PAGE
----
There are many different ways to making good decisions, as long as they are good. 🙂

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Across the pond with Jeff Douglas


“Across the Pond” is a series of Q&A blog posts where I interview some of the salesforce.com and Force.com Platform‘s brightest stars. Most recently I interviewed Jeff Douglas, a Force.com MVP, Force.com Hero, Blogger, Author, Open-source developer and all-around nice guy. He’s a senior consultant for Appirio and most recently started in the role of Developer Evangelist at Cloudspokes (which is incredibly awesome). You can find him on twitter @jeffdonthemic.

Q: Tell us a bit about your career. Where did you start, and how did you get to where you are today?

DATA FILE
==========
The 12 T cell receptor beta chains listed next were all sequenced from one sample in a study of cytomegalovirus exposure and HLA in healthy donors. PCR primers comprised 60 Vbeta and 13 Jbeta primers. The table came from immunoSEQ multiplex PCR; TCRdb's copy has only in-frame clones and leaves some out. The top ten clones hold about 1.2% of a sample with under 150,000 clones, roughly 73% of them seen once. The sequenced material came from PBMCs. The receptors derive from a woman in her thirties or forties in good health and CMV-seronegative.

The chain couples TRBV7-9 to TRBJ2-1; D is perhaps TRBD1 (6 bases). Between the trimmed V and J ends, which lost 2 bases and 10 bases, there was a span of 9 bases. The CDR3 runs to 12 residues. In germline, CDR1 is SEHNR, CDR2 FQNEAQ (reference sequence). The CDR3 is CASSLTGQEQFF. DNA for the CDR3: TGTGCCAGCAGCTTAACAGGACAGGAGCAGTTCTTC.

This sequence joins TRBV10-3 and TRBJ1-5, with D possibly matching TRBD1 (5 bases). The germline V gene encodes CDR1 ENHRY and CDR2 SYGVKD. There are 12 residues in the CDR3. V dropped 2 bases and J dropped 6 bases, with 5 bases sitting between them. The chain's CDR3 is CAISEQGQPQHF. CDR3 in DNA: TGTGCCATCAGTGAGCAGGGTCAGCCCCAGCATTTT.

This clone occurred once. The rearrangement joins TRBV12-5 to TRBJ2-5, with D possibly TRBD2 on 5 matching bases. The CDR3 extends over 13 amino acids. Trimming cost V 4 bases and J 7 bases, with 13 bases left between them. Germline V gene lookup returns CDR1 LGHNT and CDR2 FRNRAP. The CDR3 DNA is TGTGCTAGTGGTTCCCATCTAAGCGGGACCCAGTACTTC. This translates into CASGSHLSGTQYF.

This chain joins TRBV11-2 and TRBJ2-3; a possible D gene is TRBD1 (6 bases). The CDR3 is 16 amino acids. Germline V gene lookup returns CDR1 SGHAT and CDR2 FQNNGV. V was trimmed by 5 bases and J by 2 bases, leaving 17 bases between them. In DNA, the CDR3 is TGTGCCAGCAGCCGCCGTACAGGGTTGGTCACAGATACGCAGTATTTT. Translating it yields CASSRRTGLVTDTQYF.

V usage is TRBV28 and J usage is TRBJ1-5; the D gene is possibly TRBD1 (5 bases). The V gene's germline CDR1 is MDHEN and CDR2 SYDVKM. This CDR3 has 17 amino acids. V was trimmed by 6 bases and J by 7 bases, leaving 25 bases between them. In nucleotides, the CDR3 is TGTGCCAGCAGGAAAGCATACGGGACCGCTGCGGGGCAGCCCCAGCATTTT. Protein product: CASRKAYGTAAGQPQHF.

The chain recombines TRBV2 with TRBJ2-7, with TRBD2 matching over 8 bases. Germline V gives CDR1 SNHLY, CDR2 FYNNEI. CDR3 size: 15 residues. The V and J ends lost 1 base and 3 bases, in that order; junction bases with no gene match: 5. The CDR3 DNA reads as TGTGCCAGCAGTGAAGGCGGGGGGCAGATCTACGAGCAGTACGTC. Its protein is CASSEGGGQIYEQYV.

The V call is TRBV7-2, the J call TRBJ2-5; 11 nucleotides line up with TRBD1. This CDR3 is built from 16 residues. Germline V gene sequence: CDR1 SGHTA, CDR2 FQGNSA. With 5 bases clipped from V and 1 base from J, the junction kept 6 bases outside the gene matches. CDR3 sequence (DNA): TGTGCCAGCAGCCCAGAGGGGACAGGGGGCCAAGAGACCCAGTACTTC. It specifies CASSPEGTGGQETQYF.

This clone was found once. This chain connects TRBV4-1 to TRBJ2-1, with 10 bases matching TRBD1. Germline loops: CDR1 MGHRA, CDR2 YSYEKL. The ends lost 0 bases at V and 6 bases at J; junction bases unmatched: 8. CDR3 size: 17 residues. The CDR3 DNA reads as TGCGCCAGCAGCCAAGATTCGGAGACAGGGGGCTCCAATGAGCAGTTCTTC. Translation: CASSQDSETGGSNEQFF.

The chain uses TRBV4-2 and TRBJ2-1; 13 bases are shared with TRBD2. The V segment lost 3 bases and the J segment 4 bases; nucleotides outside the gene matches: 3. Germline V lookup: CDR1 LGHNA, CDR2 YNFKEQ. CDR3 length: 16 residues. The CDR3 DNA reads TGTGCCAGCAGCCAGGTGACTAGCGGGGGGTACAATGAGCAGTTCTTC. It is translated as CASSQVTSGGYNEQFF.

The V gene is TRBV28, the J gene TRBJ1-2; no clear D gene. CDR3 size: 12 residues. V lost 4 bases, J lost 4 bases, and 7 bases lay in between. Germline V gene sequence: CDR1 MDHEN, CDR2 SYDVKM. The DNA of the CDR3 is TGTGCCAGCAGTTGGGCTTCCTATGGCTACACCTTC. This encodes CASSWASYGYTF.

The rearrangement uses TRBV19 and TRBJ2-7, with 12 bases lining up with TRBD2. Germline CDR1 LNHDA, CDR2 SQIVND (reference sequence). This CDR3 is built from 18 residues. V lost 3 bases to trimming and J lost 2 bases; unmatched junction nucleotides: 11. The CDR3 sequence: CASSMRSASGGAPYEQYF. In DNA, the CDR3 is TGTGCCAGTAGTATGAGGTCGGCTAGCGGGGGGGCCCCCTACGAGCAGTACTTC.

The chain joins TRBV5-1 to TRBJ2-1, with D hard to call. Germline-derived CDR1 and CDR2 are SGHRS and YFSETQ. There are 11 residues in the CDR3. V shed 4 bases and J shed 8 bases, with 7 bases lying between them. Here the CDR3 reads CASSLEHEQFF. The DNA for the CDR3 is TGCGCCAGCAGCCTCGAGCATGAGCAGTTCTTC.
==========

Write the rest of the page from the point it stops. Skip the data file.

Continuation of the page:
I was actually the teacher’s assistant in computer class in high school writing BASIC and Pascal. I would have never guessed that I’d be where I am right now! I actually went into sales right after college because I “wanted to be rich” but absolutely hated it. I quit shortly thereafter and started doing web design which is funny ‘cuz I can’t even draw a crooked line. I soon landed a job with a multi-national company managing their global website development shop while doing my own biz on the side. That introduced me to a guy and we subsequently started a business doing Java development for SAP R/3. Actually… this is getting too damn long…. just go check out my LinkedIn profile for details but I eventually took a Salesforce.com class from someone at Appirio and joined them about a year and a half later. Love the company, love the industry and love the people at Appirio! Continue reading